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Morning Sickness

What is morning sickness?

Morning sickness is a condition of nausea (feeling sick) and/or vomiting (being sick) during pregnancy; it is also known as nausea/vomiting of pregnancy or pregnancy sickness. It usually occurs in the morning, but can occur at any time during the day and night. It is common in early pregnancy, usually beginning around 6 weeks of pregnancy, and stopping after 4–5 months. Some women experience very severe sickness during pregnancy called hyperemesis gravidarum, which can be serious due to potential dehydration, electrolyte imbalances, and malnourishment though lack of fluids and food. Signs and symptoms of more serious morning sickness requiring medical advice include inability to keep fluids and food down for 24 hours; weight loss; weakness, dizziness and fainting on standing; pain in your stomach; very dark urine, not passing urine for over 8 hours; or pain and blood when you pass urine.

Medication for morning sickness

The Online Clinic can prescribe a medication for morning sickness called Xonvea.

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How common is morning sickness?

Morning sickness is a common problem that affects about 50–80% of pregnant women. Hyperemesis gravidarum is rare, affecting about 1-2% of all pregnant women.

When does morning sickness start and stop?

It is common in early pregnancy, usually beginning around 6 weeks of pregnancy, and stopping after 4–5 months.

What causes morning sickness?

The cause of morning sickness is not fully understood, although hormonal changes during the first trimester (three months) of pregnancy is thought to play a role. An increase in the level of the hormone oestrogen (that has a role in both the menstrual cycle and pregnancy) the presence of the hormone human chorionic gonadotrophin (which is produced by the placenta and used as an indicator in pregnancy tests) and are thought to be implicated. Other factors such as low blood sugar levels and an increase in the hormone progesterone (that relaxes the uterine muscles to prevent childbirth) may also lead to nausea.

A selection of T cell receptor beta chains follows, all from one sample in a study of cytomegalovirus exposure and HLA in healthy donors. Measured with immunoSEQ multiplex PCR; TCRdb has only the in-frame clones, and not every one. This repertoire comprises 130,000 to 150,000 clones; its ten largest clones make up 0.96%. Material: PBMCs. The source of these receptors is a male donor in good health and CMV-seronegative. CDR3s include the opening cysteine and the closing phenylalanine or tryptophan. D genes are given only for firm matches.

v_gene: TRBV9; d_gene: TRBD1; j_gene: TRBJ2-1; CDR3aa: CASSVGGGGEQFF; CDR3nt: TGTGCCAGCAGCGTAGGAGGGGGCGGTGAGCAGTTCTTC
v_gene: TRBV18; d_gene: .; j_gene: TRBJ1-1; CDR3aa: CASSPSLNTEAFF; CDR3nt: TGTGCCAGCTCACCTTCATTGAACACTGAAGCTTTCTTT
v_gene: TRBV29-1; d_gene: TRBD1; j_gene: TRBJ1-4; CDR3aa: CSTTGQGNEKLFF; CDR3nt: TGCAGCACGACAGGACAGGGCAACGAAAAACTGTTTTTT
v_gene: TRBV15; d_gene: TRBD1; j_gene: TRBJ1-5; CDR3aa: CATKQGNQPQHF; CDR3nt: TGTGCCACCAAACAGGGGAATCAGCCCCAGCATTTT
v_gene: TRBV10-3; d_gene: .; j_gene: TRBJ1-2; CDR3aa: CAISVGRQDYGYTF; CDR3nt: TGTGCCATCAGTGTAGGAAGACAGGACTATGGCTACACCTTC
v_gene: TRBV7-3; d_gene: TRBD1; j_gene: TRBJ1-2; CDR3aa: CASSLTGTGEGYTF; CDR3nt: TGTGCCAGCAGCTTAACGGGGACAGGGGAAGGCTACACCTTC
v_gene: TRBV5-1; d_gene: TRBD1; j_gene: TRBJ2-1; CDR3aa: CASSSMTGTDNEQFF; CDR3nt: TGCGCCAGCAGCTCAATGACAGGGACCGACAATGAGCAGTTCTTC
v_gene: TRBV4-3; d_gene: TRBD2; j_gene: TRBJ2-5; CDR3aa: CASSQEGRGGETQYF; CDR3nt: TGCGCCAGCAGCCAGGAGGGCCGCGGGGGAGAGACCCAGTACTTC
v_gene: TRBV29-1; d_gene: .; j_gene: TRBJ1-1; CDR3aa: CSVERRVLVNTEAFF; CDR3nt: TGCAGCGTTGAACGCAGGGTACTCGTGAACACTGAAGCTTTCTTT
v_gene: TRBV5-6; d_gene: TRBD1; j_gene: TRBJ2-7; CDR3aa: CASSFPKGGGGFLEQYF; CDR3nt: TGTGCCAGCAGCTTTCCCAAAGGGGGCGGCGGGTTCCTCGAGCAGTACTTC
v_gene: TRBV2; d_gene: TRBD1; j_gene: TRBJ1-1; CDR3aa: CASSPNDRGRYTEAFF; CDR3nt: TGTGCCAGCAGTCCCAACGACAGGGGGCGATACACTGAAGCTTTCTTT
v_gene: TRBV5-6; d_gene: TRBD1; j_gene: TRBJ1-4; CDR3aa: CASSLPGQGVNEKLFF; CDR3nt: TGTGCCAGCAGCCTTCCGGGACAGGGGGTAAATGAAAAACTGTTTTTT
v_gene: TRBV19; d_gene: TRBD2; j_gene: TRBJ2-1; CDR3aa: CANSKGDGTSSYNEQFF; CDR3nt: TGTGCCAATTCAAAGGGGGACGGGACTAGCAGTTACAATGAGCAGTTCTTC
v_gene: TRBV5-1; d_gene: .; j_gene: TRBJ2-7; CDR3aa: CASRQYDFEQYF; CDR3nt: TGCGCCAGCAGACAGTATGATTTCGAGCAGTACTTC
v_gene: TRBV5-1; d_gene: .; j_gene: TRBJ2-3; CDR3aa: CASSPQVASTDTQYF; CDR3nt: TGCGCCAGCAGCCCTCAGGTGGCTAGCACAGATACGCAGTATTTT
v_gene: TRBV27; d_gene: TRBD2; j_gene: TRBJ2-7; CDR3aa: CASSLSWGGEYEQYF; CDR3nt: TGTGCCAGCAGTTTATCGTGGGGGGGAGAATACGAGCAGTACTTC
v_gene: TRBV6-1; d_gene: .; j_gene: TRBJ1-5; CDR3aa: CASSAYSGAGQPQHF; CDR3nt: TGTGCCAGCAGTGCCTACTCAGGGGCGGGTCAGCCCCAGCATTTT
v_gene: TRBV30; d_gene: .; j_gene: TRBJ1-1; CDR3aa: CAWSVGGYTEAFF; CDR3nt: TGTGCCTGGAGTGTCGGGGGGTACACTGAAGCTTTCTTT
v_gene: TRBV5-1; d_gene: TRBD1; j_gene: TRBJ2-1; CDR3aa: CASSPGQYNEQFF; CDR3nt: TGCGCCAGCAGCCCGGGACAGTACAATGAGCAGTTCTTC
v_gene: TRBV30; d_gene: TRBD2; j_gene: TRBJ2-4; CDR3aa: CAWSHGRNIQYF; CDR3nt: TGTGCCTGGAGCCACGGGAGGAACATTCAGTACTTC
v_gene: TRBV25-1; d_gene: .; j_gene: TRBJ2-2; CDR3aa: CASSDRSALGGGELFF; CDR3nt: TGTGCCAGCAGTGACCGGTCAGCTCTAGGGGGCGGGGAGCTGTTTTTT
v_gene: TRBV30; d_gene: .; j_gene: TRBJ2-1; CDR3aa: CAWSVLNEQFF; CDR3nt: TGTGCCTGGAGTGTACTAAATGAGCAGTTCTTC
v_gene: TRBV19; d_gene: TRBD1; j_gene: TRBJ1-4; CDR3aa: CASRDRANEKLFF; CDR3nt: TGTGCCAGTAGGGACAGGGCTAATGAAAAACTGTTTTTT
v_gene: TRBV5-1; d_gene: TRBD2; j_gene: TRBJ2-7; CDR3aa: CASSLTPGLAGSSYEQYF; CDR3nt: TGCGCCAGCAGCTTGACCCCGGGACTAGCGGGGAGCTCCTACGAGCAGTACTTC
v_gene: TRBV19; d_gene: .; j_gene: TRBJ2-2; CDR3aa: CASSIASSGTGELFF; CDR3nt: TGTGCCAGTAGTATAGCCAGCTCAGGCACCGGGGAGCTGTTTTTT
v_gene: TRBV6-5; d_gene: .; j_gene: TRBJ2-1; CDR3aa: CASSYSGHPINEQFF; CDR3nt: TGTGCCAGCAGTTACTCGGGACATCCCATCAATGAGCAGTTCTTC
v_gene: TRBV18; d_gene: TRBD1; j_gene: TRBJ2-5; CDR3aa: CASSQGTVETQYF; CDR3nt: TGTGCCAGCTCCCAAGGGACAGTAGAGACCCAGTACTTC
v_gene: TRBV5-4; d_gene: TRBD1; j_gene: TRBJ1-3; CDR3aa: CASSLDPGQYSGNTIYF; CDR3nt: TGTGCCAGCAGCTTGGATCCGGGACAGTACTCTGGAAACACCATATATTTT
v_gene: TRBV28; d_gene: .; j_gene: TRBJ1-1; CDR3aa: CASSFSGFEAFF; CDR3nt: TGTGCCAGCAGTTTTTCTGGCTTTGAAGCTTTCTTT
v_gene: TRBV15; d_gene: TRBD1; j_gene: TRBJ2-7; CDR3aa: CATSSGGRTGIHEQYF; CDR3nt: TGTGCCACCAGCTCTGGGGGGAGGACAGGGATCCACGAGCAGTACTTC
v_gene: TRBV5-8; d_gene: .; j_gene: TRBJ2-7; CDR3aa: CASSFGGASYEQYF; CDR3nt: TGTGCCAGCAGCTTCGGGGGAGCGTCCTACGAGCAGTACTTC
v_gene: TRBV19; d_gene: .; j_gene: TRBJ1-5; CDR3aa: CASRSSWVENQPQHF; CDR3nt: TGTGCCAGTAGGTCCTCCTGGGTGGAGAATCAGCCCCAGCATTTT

A first pregnancy, twins or triplets rather than a single baby, and a self-history or family history of morning sickness can increase the risk of morning sickness. The chance of morning sickness can also be raised if you are stressed, experience motion sickness, migraine, or are obese.

What makes morning sickness worse?

Various factors can make morning sickness worse. These include tiredness, drinking or eating large quantities at any one time, eating rich, greasy, spicy and/or strong-smelling foods, missing meals, lying down after eating, and overheated places. Many women have ‘triggers’ that increase the severity and frequency of nausea and/or vomiting, such as certain cooking smells, food tastes, tobacco smoke, and other odours.

How is morning sickness treated?

Some self-help practices can help to ameliorate nausea and vomiting, such as:

  • Eating plain and dry foods before you get up in the morning
  • Eating small meals that are high in protein or carbohydrates frequently
  • Choose cold rather than hot foods to limit food smells
  • Generally, choose bland or plain foods
  • Sitting up for 30–60 minutes after a meal can prevent reflux
  • Drinking plenty of fluids, taking frequent small sips
  • Drink or eat food containing ginger
  • Take vitamin B6 supplements
  • Wearing acupuncture wristbands that are also used to prevent motion sickness
  • Rest and relax, and wear loose clothing, because being tired and uncomfortable can exacerbate nausea

A doctor can prescribe a medication called Xonvea. This medication is available via The Online Clinic. The medication contains doxylamine succinate and pyridoxine hydrochloride. The medication is taken in the evening at bedtime. If the initial dosing proves inadequately effective, the doctor will recommend a dosing adjustment.

Do not take any medicines for your nausea and vomiting without first speaking with your healthcare provider. In more severe cases, nausea and vomiting during pregnancy can be treated in the short term with an antisickness medicine called an antiemetic, which may be administered orally, as an injection, or as a suppository (through your rectum). Other medicines containing vitamin B6 are also available to prevent nausea and vomiting.

Reviewed by: Dr Joyce Braaksma
GMC registration number: 4621289
Date: 16 March 2022
Next review: 17 March 2024
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